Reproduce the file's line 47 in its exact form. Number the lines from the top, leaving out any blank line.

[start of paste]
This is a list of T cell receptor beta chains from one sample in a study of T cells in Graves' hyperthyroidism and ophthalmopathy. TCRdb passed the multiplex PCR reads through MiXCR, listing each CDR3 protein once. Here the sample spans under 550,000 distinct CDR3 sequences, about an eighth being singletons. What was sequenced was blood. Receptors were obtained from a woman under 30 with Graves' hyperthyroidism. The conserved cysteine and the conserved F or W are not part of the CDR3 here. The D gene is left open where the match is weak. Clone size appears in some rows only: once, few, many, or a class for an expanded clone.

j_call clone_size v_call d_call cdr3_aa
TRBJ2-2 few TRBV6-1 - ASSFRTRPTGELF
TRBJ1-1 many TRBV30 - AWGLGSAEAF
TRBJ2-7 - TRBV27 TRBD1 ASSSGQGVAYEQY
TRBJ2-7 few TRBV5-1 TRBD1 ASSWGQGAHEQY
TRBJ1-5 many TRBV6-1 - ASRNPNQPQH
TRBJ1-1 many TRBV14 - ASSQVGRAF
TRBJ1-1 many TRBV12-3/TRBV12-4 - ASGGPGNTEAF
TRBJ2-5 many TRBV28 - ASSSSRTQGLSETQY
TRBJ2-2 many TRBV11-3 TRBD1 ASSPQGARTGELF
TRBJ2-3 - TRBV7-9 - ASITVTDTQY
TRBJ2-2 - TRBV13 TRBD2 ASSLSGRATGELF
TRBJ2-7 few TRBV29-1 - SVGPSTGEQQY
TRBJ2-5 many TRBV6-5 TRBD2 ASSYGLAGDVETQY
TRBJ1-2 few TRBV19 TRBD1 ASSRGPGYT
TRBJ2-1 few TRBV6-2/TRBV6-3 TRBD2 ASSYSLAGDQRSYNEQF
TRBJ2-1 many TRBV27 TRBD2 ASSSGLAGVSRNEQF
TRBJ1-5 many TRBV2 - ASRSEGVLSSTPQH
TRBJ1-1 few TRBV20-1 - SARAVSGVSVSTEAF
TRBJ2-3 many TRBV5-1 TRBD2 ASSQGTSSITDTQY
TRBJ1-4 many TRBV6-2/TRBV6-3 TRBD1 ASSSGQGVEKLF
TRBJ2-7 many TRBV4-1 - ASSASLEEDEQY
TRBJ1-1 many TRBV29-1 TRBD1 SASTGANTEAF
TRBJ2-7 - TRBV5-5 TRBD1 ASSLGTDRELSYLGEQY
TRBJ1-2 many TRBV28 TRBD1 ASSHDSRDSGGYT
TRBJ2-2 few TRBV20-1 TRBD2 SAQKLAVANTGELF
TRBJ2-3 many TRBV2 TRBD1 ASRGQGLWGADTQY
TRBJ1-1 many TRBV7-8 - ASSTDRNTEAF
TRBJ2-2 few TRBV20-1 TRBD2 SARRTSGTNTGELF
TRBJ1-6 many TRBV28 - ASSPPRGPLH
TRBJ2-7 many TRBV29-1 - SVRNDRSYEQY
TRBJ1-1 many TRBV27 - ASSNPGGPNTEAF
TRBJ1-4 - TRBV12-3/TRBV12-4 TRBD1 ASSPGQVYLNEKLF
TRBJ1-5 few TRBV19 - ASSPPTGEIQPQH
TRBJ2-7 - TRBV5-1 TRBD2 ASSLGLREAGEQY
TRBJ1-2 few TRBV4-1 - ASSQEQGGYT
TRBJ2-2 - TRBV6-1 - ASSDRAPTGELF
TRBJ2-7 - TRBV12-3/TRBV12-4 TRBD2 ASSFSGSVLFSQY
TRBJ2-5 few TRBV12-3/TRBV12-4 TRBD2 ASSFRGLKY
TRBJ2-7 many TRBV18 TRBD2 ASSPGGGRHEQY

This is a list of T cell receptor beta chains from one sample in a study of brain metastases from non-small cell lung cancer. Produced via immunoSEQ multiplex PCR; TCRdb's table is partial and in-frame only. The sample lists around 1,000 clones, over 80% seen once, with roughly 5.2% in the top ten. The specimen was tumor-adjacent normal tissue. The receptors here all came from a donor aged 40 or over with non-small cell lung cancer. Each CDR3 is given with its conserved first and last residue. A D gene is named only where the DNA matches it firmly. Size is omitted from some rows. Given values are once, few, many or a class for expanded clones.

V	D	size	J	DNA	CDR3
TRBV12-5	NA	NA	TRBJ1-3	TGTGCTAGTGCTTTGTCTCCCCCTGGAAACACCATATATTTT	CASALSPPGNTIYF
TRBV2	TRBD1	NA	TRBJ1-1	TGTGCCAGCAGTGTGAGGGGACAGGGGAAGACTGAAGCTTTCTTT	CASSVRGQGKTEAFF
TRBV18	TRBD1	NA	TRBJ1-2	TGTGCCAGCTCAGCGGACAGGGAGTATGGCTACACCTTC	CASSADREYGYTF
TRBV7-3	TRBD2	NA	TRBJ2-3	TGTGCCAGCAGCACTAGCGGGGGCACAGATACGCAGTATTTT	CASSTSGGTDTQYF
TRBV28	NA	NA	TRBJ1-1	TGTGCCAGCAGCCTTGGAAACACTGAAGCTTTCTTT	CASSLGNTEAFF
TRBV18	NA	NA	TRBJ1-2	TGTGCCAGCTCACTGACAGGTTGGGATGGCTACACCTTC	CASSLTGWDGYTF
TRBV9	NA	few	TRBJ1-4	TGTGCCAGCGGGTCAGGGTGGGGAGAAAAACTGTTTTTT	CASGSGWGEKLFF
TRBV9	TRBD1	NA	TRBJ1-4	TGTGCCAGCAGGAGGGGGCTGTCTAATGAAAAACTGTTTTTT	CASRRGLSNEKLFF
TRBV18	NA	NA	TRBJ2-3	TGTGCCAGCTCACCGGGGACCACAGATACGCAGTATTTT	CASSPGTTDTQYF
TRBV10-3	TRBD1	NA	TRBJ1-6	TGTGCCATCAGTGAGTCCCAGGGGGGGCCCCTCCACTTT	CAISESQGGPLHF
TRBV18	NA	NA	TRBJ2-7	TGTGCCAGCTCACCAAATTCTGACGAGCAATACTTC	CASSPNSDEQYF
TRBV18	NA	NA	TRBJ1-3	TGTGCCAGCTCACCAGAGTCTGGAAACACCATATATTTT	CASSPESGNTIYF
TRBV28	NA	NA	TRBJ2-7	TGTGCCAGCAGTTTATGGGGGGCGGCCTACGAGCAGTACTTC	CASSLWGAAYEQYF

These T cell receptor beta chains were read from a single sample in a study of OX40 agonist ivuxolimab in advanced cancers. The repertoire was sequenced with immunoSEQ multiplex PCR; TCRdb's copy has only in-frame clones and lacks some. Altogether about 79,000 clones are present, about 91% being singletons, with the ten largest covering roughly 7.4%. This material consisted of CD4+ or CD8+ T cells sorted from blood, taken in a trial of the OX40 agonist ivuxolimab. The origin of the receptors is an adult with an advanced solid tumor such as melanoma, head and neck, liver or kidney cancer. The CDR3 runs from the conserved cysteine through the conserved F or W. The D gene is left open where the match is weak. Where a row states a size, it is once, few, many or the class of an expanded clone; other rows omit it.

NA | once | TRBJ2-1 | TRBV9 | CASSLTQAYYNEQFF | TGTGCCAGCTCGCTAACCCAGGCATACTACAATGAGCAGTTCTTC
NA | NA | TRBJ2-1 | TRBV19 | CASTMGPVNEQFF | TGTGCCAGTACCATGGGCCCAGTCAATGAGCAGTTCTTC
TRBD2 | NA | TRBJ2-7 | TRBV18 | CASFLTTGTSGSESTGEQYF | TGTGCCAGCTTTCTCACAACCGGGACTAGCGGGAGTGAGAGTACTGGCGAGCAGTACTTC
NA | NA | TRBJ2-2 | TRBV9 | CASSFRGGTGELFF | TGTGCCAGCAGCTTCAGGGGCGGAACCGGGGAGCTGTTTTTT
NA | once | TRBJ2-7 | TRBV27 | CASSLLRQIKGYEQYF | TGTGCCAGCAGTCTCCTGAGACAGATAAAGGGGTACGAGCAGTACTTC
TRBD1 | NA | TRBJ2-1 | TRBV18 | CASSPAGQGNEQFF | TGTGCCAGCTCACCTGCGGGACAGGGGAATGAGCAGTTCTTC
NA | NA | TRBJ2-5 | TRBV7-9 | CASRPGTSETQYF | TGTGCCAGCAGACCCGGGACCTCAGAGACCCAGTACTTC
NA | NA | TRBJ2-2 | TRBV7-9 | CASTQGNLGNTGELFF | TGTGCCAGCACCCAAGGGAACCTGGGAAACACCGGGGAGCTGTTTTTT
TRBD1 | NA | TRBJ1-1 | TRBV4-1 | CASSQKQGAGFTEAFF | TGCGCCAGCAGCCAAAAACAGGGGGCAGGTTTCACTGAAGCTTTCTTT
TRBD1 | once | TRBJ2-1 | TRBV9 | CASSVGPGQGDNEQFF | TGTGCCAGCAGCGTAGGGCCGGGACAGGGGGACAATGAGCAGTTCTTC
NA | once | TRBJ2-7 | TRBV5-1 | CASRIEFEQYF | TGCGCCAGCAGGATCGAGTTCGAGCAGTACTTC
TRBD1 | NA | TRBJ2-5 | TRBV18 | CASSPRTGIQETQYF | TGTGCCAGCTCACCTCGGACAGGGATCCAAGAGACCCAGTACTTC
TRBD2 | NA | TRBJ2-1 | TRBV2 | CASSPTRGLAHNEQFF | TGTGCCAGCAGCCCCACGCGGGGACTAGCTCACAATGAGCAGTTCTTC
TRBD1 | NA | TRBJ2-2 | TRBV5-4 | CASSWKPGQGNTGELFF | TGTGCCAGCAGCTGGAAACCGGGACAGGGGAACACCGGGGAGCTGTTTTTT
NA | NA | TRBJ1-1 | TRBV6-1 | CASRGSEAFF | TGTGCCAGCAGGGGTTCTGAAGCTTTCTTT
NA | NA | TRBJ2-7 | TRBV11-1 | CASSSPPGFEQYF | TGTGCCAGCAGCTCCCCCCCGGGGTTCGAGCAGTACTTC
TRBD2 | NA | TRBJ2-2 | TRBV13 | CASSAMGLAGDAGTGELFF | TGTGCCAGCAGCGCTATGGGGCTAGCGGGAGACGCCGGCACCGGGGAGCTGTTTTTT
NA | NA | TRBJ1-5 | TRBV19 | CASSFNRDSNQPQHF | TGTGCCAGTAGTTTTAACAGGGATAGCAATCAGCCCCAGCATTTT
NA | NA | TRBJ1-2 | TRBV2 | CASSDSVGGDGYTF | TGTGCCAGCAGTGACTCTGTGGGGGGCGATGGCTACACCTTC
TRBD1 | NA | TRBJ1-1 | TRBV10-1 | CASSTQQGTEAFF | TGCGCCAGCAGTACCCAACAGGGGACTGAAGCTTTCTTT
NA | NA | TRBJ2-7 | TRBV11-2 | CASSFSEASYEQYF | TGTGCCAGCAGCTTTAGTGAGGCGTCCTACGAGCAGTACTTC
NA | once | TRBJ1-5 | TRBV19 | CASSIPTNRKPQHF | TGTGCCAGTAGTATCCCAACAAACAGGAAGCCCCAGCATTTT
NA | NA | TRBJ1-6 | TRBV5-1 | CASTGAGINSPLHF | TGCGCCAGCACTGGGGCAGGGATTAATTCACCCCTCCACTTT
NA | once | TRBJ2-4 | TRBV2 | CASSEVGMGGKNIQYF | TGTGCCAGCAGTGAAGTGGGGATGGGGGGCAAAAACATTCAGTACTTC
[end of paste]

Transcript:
TRBV7-3	TRBD2	NA	TRBJ2-3	TGTGCCAGCAGCACTAGCGGGGGCACAGATACGCAGTATTTT	CASSTSGGTDTQYF